On Monday, the PSA Security Network, an organized group of security integrators, announced that it was partnering nationally with network services firm 1nservice. The goal, according to the PSA was to bring together integrators from both the physical security and the logical security camps to provide full-service security needs for companies in North America.
1nservice, like the PSA Security Network, is a group of affiliated IT VARs which formed in 1998. 1nservice has offices around the U.S. and a core of 600 trained technicians. The group offers network solutions as well as other advanced technologies.
The linking of PSA and 1nservice reflects a change within the corporate technology landscape, especially as today's security technologies are running over business computer networks and driving network upgrades, says PSA Security Network President and CEO Bill Bozeman, who says that businesses are "definitely" erasing the line between IT purchases and physical security purchases. Additionally, says Bozeman, "storage and storage management are drivers [for IT infrastructure upgrades]." At the same time, he says the adoption of megapixel surveillance cameras and a propensity toward around-the-clock surveillance at multiple locations are each creating issues for the IT network.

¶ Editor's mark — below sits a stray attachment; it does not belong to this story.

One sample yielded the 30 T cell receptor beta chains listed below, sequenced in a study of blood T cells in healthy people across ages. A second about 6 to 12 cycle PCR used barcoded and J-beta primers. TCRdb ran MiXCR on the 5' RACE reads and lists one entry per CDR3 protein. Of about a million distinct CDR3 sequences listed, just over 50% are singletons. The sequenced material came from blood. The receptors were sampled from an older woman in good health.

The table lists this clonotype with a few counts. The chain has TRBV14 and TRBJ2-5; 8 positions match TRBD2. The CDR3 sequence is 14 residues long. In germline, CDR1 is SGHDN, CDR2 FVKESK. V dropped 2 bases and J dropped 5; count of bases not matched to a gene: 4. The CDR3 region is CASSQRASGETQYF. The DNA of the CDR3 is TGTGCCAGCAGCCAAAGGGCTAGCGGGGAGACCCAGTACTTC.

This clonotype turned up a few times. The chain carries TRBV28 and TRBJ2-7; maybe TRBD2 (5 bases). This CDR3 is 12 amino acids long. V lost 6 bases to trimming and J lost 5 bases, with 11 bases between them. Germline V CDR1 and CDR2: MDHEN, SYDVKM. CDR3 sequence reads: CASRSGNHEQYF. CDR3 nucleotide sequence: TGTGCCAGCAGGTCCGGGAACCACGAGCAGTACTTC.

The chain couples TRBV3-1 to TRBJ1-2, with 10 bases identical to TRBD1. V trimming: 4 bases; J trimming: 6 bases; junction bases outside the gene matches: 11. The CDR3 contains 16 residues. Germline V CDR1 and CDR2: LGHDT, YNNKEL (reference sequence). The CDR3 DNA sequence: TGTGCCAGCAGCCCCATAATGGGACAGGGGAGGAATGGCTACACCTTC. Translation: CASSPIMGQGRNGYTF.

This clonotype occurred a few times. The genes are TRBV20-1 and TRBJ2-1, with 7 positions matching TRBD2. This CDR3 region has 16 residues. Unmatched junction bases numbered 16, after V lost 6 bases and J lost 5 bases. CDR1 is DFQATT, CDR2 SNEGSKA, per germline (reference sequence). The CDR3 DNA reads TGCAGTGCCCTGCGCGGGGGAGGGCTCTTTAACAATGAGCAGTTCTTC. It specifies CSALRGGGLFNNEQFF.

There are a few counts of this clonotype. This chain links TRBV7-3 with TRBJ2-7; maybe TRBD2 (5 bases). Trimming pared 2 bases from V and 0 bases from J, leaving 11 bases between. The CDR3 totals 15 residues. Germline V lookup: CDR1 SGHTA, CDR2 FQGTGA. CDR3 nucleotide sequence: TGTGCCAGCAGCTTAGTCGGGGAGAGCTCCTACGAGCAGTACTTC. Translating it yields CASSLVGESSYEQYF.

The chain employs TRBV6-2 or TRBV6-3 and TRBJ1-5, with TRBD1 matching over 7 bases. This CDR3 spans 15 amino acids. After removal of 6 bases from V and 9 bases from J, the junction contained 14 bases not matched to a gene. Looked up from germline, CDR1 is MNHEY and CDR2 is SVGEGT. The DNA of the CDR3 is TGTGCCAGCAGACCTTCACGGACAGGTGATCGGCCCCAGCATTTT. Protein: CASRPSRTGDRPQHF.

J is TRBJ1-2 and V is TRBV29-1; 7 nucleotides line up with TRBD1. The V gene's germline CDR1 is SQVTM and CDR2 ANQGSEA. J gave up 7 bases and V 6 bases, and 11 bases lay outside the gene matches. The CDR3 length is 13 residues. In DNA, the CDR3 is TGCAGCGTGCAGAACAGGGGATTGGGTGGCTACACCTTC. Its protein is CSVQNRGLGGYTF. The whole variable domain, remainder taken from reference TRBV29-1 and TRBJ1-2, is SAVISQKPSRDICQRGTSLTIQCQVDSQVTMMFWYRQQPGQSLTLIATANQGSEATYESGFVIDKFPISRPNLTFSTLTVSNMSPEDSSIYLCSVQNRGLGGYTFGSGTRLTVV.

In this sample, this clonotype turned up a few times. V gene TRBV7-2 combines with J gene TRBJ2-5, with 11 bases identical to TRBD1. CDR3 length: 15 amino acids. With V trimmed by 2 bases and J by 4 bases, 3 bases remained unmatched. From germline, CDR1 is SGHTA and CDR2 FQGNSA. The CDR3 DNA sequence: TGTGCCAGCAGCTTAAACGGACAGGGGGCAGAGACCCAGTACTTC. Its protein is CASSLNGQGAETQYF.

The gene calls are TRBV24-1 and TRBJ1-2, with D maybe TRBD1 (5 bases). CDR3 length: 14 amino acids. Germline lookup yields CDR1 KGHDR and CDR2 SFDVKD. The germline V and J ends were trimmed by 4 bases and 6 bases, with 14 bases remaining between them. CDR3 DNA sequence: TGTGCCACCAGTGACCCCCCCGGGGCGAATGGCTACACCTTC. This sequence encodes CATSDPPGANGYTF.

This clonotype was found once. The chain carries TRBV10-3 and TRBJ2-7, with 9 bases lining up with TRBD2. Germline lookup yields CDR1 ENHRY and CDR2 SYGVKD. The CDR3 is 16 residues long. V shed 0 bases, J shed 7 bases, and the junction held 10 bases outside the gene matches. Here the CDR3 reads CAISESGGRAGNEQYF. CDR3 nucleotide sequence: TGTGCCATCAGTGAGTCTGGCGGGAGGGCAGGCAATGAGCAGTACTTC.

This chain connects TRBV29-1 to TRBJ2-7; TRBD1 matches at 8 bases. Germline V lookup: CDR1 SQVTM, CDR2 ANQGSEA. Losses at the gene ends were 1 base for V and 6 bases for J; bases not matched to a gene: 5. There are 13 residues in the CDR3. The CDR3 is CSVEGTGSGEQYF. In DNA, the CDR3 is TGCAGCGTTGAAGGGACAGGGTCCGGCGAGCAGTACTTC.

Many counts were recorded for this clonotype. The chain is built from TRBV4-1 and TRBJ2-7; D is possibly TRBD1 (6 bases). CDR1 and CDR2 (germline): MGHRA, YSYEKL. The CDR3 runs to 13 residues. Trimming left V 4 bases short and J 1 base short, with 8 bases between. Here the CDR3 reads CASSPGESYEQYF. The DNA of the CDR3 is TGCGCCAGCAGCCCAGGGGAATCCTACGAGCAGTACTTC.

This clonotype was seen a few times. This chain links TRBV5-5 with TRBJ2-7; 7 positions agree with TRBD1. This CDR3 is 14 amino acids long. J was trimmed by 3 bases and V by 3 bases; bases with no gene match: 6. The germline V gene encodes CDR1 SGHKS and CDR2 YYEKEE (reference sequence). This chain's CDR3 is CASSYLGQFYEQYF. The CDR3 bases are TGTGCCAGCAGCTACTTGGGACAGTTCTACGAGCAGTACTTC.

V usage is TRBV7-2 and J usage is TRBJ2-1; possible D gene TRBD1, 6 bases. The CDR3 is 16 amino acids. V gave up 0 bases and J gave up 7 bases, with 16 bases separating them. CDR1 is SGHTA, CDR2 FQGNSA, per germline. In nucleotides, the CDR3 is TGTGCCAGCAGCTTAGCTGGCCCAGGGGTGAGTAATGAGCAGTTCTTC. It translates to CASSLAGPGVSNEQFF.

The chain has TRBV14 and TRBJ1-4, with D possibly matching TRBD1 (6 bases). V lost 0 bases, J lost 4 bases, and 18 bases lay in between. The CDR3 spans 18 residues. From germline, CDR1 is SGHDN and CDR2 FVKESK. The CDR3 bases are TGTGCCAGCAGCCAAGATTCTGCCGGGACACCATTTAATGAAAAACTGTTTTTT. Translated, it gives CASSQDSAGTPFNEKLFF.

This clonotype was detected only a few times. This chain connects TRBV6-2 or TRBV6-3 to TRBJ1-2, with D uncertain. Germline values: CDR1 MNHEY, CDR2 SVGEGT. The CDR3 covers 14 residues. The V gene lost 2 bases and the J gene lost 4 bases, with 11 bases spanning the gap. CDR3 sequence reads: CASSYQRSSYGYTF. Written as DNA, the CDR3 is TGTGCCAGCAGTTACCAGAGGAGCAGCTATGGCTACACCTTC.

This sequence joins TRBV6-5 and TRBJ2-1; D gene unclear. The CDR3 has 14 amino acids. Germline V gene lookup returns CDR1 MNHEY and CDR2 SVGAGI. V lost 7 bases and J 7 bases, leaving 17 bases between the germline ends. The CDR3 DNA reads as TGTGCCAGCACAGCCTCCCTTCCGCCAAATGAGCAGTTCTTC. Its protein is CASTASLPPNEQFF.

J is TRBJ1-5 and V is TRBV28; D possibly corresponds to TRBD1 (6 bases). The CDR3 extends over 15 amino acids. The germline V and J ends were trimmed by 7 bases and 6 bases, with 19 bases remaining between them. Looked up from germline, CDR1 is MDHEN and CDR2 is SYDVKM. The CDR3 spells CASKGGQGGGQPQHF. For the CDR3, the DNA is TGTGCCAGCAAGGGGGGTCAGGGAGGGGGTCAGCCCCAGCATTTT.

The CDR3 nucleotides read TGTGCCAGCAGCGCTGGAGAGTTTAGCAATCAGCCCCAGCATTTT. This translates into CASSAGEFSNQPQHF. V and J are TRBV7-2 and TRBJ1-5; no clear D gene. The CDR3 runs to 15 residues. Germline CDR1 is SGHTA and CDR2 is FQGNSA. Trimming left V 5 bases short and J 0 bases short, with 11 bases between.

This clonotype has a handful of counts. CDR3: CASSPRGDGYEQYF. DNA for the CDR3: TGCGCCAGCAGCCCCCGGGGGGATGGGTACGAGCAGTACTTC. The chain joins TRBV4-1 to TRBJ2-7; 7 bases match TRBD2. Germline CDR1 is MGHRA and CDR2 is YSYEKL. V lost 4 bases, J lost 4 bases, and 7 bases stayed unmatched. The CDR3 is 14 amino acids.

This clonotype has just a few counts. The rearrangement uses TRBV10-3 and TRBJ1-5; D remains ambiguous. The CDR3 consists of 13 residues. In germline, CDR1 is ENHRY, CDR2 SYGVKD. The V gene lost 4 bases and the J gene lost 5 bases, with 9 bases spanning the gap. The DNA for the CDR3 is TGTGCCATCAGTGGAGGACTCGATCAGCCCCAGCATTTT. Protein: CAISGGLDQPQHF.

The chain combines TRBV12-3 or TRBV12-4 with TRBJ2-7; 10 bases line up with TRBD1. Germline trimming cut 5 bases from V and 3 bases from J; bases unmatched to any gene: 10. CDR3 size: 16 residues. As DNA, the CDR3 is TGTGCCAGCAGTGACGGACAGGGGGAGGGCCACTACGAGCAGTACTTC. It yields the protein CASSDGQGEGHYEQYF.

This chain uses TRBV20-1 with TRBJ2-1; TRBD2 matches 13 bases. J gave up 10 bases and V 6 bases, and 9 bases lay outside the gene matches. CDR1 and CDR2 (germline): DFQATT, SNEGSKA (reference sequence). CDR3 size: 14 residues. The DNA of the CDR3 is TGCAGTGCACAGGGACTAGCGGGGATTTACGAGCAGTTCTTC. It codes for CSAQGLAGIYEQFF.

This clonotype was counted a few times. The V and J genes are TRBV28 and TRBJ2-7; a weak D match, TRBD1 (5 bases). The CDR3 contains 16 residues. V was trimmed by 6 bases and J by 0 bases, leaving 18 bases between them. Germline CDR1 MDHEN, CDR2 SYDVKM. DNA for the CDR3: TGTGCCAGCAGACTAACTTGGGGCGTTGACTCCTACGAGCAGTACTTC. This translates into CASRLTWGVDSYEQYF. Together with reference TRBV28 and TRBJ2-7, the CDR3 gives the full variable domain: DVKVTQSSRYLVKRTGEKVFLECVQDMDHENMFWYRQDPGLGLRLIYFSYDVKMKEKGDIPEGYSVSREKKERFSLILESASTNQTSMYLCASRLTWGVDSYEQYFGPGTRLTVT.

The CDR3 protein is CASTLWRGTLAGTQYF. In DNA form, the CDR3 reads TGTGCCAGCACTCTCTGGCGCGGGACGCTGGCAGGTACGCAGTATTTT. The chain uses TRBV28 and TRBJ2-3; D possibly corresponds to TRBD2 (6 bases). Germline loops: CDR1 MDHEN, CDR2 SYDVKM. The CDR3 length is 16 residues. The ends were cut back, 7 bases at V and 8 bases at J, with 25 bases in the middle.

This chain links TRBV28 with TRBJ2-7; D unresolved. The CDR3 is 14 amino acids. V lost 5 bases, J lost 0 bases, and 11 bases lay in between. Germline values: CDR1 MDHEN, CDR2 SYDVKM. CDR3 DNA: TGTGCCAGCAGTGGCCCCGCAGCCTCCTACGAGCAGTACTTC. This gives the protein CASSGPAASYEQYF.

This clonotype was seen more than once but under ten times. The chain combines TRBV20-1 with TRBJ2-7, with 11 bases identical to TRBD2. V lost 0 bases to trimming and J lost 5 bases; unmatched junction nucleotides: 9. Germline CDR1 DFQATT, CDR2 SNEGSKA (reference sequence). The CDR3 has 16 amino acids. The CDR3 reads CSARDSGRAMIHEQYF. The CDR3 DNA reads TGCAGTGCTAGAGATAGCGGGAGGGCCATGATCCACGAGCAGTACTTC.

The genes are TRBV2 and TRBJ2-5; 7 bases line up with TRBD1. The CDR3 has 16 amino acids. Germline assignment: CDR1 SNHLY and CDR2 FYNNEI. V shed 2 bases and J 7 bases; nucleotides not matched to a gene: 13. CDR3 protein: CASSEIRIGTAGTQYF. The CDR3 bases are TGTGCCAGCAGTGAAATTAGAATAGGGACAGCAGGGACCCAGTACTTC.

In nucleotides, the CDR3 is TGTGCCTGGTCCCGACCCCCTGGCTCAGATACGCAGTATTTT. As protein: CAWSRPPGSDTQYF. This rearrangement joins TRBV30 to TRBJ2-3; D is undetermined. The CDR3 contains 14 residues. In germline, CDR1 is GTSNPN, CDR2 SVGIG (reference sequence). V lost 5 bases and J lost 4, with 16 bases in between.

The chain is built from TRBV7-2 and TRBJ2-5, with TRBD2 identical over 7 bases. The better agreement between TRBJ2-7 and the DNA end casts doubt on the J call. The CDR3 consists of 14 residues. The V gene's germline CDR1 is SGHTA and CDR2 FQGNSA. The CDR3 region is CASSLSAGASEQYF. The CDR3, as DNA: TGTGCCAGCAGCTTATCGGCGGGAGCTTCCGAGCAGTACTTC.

"I see video analytics resolving some of these issues," said Bozeman, "but unlike some, I still see bandwidth as a big concern."
Yet Bozeman says that much of existing landscape of security integrators is still not recognizing that link between corporate network service and the usage of today's cutting-edge physical security technologies.
"The fact that this [erasing of the line between IT purchases and physical security purchases] is an on going reality does not seem to concern many security integrators who continue to live in the RG 59 world," said Bozeman.
As that line is erased, PSA Central Region Manager Dave Homet says that, "It's no longer necessary to have individual vendors servicing different needs," a challenge that the 1nservice/PSA agreement seeks to correct.
1nservice executive Paul Cronin said his company was seeing the need to link with physical security expertise as well.
"We needed to pair our IT expertise and knowledge with their physical security needs," said Cronin. "The two are not mutually exclusive,â€ said Cronin.
According to Bozeman, the driver for this kind of collaboration isn't about cost for the end-user; rather, it is about simplifying their technology purchases, maintenance and service.
"My conversations with the CSO community are more focused on competition, not cost," explained Bozeman. "Cost savings will come, however the 'total network base security provider' remains elusive. Many CSOs are frustrated with security integrators who struggle with the network, and they are just as frustrated with the network integrators who have never dealt and have little interest in life safety codes and door locking mechanisms. The answer is obvious, network integrators and security integrators need to partner as their services are needed now, not five years from now."
In addition to the ability to better serve their clients, PSA said the agreement gives each organization the ability to share products and supplier discounts and to leverage both businesses sales and service departments.